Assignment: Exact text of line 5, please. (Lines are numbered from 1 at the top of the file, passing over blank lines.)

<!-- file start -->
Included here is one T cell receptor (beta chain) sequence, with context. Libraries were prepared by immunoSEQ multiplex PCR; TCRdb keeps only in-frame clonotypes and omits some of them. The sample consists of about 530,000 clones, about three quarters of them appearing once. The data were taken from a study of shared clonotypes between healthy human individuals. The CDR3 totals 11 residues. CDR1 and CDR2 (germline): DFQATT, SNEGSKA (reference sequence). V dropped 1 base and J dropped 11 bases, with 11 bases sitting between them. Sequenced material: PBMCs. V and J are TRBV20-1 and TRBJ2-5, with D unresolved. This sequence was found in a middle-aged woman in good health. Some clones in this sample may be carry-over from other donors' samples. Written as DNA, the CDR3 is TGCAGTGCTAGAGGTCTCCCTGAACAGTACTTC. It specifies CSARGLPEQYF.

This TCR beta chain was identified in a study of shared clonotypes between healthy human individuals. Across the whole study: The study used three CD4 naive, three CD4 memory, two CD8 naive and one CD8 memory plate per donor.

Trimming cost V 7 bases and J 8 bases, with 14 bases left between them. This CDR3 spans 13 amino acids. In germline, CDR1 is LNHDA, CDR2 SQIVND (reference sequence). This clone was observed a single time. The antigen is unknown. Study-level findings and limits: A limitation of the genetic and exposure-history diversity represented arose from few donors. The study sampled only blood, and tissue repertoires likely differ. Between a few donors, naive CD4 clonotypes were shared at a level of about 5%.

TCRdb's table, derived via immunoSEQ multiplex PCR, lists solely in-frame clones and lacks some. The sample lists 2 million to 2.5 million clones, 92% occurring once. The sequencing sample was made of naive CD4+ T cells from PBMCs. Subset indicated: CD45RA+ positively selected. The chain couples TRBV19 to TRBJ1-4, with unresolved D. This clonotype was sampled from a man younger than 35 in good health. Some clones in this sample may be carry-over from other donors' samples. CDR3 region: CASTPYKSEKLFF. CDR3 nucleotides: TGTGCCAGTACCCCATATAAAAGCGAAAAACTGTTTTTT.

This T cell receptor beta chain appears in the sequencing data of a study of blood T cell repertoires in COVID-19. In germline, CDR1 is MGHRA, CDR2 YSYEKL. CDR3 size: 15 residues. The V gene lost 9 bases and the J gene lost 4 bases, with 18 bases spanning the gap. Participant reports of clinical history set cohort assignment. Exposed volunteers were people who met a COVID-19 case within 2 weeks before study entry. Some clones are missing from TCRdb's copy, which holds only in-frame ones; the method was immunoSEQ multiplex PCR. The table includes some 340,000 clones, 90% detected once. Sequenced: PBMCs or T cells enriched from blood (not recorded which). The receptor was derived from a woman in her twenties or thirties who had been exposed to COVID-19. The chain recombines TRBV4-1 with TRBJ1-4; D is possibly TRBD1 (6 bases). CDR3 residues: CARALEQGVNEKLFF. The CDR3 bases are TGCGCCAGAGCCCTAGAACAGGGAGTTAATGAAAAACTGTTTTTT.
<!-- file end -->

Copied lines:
This T cell receptor beta chain appears in the sequencing data of a study of blood T cell repertoires in COVID-19. In germline, CDR1 is MGHRA, CDR2 YSYEKL. CDR3 size: 15 residues. The V gene lost 9 bases and the J gene lost 4 bases, with 18 bases spanning the gap. Participant reports of clinical history set cohort assignment. Exposed volunteers were people who met a COVID-19 case within 2 weeks before study entry. Some clones are missing from TCRdb's copy, which holds only in-frame ones; the method was immunoSEQ multiplex PCR. The table includes some 340,000 clones, 90% detected once. Sequenced: PBMCs or T cells enriched from blood (not recorded which). The receptor was derived from a woman in her twenties or thirties who had been exposed to COVID-19. The chain recombines TRBV4-1 with TRBJ1-4; D is possibly TRBD1 (6 bases). CDR3 residues: CARALEQGVNEKLFF. The CDR3 bases are TGCGCCAGAGCCCTAGAACAGGGAGTTAATGAAAAACTGTTTTTT.